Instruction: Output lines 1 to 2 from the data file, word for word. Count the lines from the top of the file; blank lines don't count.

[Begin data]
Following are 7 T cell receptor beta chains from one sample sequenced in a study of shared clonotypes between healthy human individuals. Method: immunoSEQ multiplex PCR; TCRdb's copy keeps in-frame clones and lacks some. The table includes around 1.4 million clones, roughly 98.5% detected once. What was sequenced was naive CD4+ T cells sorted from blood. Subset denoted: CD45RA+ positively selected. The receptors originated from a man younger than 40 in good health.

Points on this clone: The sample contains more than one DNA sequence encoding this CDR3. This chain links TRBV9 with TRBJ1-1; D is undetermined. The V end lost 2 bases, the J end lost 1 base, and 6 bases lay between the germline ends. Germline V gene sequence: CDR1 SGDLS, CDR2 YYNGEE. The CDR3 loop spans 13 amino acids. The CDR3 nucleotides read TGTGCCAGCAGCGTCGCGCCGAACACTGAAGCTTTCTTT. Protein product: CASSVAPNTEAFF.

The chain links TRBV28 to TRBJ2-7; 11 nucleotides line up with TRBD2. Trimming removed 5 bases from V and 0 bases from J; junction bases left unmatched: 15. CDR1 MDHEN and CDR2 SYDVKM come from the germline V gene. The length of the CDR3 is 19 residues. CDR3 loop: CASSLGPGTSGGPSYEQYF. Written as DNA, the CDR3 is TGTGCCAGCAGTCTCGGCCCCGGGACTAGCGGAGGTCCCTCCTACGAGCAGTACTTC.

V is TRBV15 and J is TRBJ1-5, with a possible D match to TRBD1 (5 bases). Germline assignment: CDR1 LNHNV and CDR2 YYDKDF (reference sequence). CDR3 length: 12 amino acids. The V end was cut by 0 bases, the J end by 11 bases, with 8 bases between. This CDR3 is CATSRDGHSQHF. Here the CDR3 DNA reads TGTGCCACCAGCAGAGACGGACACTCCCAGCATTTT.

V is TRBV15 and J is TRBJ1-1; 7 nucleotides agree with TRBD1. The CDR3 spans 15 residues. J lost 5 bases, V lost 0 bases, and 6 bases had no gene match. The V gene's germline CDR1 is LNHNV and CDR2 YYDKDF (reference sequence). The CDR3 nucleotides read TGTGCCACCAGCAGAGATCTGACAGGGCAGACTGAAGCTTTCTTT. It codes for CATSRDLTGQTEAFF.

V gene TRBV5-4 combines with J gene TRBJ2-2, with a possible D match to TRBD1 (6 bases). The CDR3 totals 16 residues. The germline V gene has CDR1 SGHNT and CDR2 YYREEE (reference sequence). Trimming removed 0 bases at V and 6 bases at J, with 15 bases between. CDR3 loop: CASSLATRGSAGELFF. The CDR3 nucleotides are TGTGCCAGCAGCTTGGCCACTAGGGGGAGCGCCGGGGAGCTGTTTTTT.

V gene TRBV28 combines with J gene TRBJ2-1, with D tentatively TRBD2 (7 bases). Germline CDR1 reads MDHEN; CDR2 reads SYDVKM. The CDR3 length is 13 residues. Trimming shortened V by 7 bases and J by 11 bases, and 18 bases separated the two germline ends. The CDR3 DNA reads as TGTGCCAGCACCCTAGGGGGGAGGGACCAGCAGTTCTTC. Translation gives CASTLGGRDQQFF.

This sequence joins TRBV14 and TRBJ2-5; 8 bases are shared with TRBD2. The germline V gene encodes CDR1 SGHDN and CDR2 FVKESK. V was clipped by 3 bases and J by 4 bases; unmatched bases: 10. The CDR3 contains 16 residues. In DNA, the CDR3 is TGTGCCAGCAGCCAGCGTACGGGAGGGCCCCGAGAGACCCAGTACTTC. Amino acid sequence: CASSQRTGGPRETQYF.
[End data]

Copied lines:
Following are 7 T cell receptor beta chains from one sample sequenced in a study of shared clonotypes between healthy human individuals. Method: immunoSEQ multiplex PCR; TCRdb's copy keeps in-frame clones and lacks some. The table includes around 1.4 million clones, roughly 98.5% detected once. What was sequenced was naive CD4+ T cells sorted from blood. Subset denoted: CD45RA+ positively selected. The receptors originated from a man younger than 40 in good health.

Points on this clone: The sample contains more than one DNA sequence encoding this CDR3. This chain links TRBV9 with TRBJ1-1; D is undetermined. The V end lost 2 bases, the J end lost 1 base, and 6 bases lay between the germline ends. Germline V gene sequence: CDR1 SGDLS, CDR2 YYNGEE. The CDR3 loop spans 13 amino acids. The CDR3 nucleotides read TGTGCCAGCAGCGTCGCGCCGAACACTGAAGCTTTCTTT. Protein product: CASSVAPNTEAFF.